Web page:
The Consequences of Truth

Well-made plans have a way of crashing around you when it’s least expected.  We’ve all had things we planed on doing, only to have life come up and smack us straight on in the face, leaving one a semi-bloody mess.

The measure of your personality is how you deal with the situation.

I didn’t deal with mine very well.

Allow me to explain.

I started out in a good mood.  I was writing, I was blogging, I was looking forward to the end of my novel.  I was looking forward to having a good time today, to maybe finishing an article and getting that out.  The path was clear, the way ahead was sunny.

I posted an excerpt from Chapter Six of Her Demonic Majesty, and was getting into my editing.  It was going to be a wonderful day–

Then Trusty Editortm came along.

They were reading the excerpt, going through it with the trained eye they have.  And just like that, I’m getting PMs on Facebook.  “You have this wrong . . . this should be . . . I think you meant–“.  It wasn’t much, and my Trusty Editortm was only helping me as they have done in the past.

But it killed me, because this was what I feared all along:  that no matter how much work I put into getting my manuscript clean, it would never be clean enough.

I lost it.  I logged off from Facebook and just shook for a few minutes.  I cried.  I doubted my own abilities to do anything right.  I’ve spent so much time on this story that it really felt like a kick in the gut, and with everything that has happened to me this week, I felt like I couldn’t take it anymore.

I actually reached the point where I was ready to say, “Fuck it, I can’t take this anymore,” and just wander away from the scene for . . .well, who knows?  I feel alone, I feel that I get very little support, I feel like I’m working in a constant vacuum located inside a singularity of indifference.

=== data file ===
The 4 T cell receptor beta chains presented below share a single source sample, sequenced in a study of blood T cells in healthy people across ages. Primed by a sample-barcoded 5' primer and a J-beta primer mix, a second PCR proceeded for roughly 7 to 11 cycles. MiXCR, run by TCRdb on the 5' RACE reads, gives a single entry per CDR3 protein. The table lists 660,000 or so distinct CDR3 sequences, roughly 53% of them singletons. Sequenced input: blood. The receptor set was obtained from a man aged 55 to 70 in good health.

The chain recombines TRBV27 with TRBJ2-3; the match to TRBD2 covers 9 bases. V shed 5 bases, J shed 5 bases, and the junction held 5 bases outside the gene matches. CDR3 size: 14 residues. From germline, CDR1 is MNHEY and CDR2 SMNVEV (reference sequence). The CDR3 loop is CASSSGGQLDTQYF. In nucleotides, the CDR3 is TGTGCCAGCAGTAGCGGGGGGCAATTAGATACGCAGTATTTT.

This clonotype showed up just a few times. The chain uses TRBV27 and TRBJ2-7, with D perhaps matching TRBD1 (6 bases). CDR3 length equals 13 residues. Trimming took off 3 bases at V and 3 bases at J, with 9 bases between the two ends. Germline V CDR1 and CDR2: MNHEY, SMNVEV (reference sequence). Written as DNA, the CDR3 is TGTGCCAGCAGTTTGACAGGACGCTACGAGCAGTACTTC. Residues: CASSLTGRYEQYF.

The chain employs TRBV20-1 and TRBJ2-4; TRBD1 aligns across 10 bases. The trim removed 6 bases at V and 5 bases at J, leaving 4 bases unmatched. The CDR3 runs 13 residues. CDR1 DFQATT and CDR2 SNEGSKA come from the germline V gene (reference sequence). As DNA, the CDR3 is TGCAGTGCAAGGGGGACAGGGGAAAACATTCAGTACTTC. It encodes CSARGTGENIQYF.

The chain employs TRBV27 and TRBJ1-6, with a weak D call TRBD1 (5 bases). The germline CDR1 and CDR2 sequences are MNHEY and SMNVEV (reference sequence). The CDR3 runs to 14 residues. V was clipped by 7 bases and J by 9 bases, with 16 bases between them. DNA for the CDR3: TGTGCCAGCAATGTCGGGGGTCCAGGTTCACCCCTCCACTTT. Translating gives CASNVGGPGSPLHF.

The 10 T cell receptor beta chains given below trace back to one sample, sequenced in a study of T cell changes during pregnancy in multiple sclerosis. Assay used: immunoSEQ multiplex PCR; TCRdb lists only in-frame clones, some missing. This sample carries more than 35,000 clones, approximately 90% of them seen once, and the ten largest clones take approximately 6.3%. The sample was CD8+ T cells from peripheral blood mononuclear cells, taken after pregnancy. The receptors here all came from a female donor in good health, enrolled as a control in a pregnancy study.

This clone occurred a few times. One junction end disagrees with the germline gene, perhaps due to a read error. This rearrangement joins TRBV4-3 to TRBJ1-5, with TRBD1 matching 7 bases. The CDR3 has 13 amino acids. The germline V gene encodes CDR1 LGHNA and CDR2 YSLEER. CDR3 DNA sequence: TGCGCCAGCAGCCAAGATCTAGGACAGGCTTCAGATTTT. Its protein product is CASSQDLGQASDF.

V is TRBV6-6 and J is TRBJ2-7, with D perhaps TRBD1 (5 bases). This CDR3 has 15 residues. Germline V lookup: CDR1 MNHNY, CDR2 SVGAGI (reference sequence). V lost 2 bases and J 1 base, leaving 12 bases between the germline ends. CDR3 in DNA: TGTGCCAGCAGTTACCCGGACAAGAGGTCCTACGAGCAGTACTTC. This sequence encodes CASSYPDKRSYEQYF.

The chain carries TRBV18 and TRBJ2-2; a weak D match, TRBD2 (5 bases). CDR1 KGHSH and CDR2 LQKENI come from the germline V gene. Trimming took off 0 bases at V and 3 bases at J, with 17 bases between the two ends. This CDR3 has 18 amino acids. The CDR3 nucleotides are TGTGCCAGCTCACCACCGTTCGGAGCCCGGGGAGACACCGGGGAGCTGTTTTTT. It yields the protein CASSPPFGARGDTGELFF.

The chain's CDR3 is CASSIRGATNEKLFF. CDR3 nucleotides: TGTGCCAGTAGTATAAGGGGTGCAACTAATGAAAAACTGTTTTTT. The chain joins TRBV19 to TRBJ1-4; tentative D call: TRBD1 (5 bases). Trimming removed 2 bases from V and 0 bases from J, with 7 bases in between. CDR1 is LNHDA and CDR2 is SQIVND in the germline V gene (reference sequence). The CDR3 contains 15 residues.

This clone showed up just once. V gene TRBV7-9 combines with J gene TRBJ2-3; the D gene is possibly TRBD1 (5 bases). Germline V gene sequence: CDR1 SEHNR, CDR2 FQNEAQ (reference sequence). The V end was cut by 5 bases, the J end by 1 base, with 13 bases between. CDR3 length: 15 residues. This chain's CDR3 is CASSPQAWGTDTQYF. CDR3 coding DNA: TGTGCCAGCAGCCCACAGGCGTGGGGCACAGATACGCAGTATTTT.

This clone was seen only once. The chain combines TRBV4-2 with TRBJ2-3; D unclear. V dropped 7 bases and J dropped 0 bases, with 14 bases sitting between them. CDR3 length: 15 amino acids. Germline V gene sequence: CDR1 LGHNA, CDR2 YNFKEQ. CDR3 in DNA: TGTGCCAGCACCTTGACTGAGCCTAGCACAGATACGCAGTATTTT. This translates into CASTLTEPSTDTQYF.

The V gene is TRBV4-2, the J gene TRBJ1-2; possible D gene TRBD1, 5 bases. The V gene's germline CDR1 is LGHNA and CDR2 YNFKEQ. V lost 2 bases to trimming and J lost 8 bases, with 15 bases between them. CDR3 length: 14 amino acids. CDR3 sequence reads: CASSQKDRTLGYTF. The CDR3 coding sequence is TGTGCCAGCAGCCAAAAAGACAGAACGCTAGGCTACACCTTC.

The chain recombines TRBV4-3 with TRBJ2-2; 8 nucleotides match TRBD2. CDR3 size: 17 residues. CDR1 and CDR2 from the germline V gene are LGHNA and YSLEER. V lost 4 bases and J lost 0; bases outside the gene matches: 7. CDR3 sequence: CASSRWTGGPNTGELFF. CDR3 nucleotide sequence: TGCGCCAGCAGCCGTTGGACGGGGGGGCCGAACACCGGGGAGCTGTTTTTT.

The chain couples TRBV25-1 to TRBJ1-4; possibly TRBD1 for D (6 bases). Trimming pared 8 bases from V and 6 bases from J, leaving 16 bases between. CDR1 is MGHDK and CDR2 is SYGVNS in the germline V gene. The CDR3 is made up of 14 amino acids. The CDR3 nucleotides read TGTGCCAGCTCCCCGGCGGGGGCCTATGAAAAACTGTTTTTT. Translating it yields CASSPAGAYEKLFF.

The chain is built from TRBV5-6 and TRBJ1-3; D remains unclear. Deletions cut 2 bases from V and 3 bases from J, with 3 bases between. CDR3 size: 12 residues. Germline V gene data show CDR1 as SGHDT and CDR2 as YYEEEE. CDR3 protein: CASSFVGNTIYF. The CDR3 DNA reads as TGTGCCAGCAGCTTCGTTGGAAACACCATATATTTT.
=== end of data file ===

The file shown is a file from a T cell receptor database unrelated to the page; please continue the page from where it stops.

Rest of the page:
So I stepped away from the story for most of the day, simply because I couldn’t stand to look at the manuscript any more.

I finally finished editing the chapter I was on when I had my meltdown, then I headed out for the night, something I haven’t done in over a month and a half.  I wasn’t in much of a mood to talk, though, but I manged to get though the night without being too much of a Debbie Downer.

It was only while I was driving home with the late night light drizzle falling around me that I found my center.  See, long ago, Trusty Editortm was going over another manuscript that was my then Work in Progress.  And they had issues with a few things in the first couple of paragraphs.  I freaked out, because I thought what I’d written was pretty good.

Their comment to me, after I’d expressed my fears, was, “You need to get your ego in check.  Do you want this to be good?  Or do you want this to be the best?”

That’s an easy one:

I’ve never wanted to put out shit.  I can’t stand the idea that I’ll put out a story that’s crappy, with things that will give haters reason to go, “Yo, you used an and not a, loozer! ”  If I can’t put it out right, I’m not going to bother putting it out, period.

After buying a pretty cover I don’t have the means of paying someone to edit a couple of hundred pages, but I did have a friend offer to look over the manuscript for errors.  I have a bit of fear here, because they told me they didn’t like the title, but beyond that I think they’ll find errors and not much else.  I hope.  And if all goes well I’ll be back on the original path I’d set, which is to have Her Demonic Majesty published at the end of May.

It’s okay to freak out.  It’s okay to think you are worthless, that you are alone, that you even suck.  It’s happen to the best writers, sometimes to the point where they decided to end it all because they were told their novel sucked.

But you need to listen to people and know when they are helping.

Because it’s never okay to kill your dream.

Never.